Sumit Singhal loves modern architecture. He comes from a family of builders who have built more than 20 projects in the last ten years near Delhi in India. He has recently started writing about the architectural projects that catch his imagination.
Seoul Urban Womb in Daebang-dong, South Korea by Architects For Urbanity
July 22nd, 2016 by Sumit Singhal
Article source: Architects For Urbanity
The site is located at Daebang-dong, where U.S. army base ‘Camp Grey’ had been located for 55 years until the retrocession in 2007. Located adjacent to this site was Seoul Women Shelter which accommodated prostitutes, runaway dementia elders, and vagrants from 1962 to 1998. The shelter was converted to Seoul Women Plaza. This is a symbolic place where tragic division of the Korean peninsula, poverty and hardships of woman in the era is accumulated and conveys the agony of Korean modern history. The purpose of this project to turn this gloomy and ‘deathlike’ space into a place of resurrection, a site of nurturing space that will foster welfare of women and families.
Therefore, the project develops a strong direct urban intervention by connecting the train station of the area with the Women Plaza through the new building of the facility. This programmatic carpet of connection breaks the rectangular volume of the project and creates a large urban void that can host events and activities. A large 5-floors-high urban door opens to enhance the continuity and welcome the fusion between public and private, inside and outside, as well as transition from the urban to the domestic. As a result, rather that breaking the program into several smaller volumes, the proposal condenses all of it into a single orthogonal envelope, suggesting efficiency and unity as the future of sustainability both in environmental and social terms.
As proclaimed from the title of the project, the building is designed as an organic urban womb that intensifies spatially and programmatically the urbanity of the site and the wider area. The building consists of a compact rectangular volume that is interrupted by a sequence of voids to create a dynamic network of activities inside the building. The main void of the project is defined by the big pixelated plinth and resembles an over-scaled urban living room or lecture theatre for the community of Women and Families of Seoul to exist together in a common three-dimensional network and perform their daily activities within an open platform.
The new Women and Family Complex Facility will be a space where relationship among family and households of women will be enhanced. The organization will face age-old unresolved issues with new experimental thinking and interesting methods. The issues tackled will include collapse of social relation network, lack of communication among family members, 1 person household, women’s low participation on economic activities which stagnated for 20 years and stagnant of gender inference.
“We shape our buildings and thereafter they shape us,” as the statement indicates, it is very crucial that the new spatial composition of Seoul Urban Womb inspires citizen’s participation and enforces accumulation of relational network, added to programs and operation system. Imagine a space where you are encouraged to meet each other, helps to form creative culture and learn customs of community, and expands value of gender equality in family and community.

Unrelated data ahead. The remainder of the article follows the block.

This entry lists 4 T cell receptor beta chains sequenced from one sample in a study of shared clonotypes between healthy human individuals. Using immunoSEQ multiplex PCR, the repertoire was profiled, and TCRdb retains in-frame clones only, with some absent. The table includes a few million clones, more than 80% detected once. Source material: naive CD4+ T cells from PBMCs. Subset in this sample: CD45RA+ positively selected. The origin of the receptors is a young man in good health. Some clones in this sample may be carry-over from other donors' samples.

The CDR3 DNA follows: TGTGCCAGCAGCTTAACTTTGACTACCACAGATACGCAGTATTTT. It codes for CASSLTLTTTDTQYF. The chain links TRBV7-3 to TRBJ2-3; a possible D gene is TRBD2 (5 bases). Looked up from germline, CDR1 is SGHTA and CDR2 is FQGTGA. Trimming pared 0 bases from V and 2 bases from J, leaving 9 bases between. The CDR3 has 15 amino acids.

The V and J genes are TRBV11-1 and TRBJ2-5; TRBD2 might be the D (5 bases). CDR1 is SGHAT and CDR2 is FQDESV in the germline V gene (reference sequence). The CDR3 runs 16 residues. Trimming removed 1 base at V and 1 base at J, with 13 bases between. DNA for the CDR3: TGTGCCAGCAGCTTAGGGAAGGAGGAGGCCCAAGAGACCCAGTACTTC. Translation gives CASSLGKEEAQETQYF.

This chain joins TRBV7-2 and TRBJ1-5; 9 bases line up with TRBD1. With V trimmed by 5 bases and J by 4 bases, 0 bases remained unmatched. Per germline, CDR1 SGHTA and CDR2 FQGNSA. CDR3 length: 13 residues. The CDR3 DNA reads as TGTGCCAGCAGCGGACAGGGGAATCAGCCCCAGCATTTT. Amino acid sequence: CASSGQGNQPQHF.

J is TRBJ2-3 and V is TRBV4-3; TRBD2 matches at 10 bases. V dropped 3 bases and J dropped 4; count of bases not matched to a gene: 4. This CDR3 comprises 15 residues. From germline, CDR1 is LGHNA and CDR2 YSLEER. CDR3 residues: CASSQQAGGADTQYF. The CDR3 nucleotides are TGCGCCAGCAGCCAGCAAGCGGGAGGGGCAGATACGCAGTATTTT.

The building is composed of a hybrid mix-use program that contains Family space, Handwork activities, Growing space, Conference spaces, a Learning center and Communal Spaces. In order to create clarity and efficiency, the building distributes the different programmatic entities into three basic volumes: the pixelated plinth, the vertical tower and the horizontal slab of the roof.
The pixelated plinth contains the main functions of the building, such as an auditorium, the Family space, the Youth Center, the Food courts, the Production labs and the Shops. The organizational structure of the plinth is one of five stripes of increasing size positioned one next to another. Each stripe contains a distinct program and is positioned between related activities in order to maximize the efficiency of the building and moreover to extrapolate the interaction and the spatial experience of the users. While walking on the direction of a stripe the user faces the same activities, but once the user walks perpendicularly he or she receives a rich cross-programmatic experience by facing a series of changing and dramatically different activities.
The tower of the building houses the boarding facilities defines the western edge of the envelope and frames the events space of the Facility. Organized as a simple and compact machine for living, the tower contains twelve rooms and two meeting rooms on each of its five floors above ground, whereas it houses a lobby and the Museum of Motherhood on the ground floor, therefore animating the level of the street. The circulation of the space is facilitated by two vertical cores of staircases and elevators. The glass and aluminum façade of the tower is dressed with a generic steel mesh to control sunlight and create interesting qualities of transparency.
The rooftop slab of the building is an inhabited truss structure that houses the conference facilities and administration. The whole floor is designed as a clear array of programmatic zones tied together by a perimetric circulation zone. Along the façade the floor is programmed with informal and open-plan office areas. In the center of the floor and illuminated by two large courtyards there are the conference rooms of various sizes, as well as meeting rooms and the vertical circulation cores.
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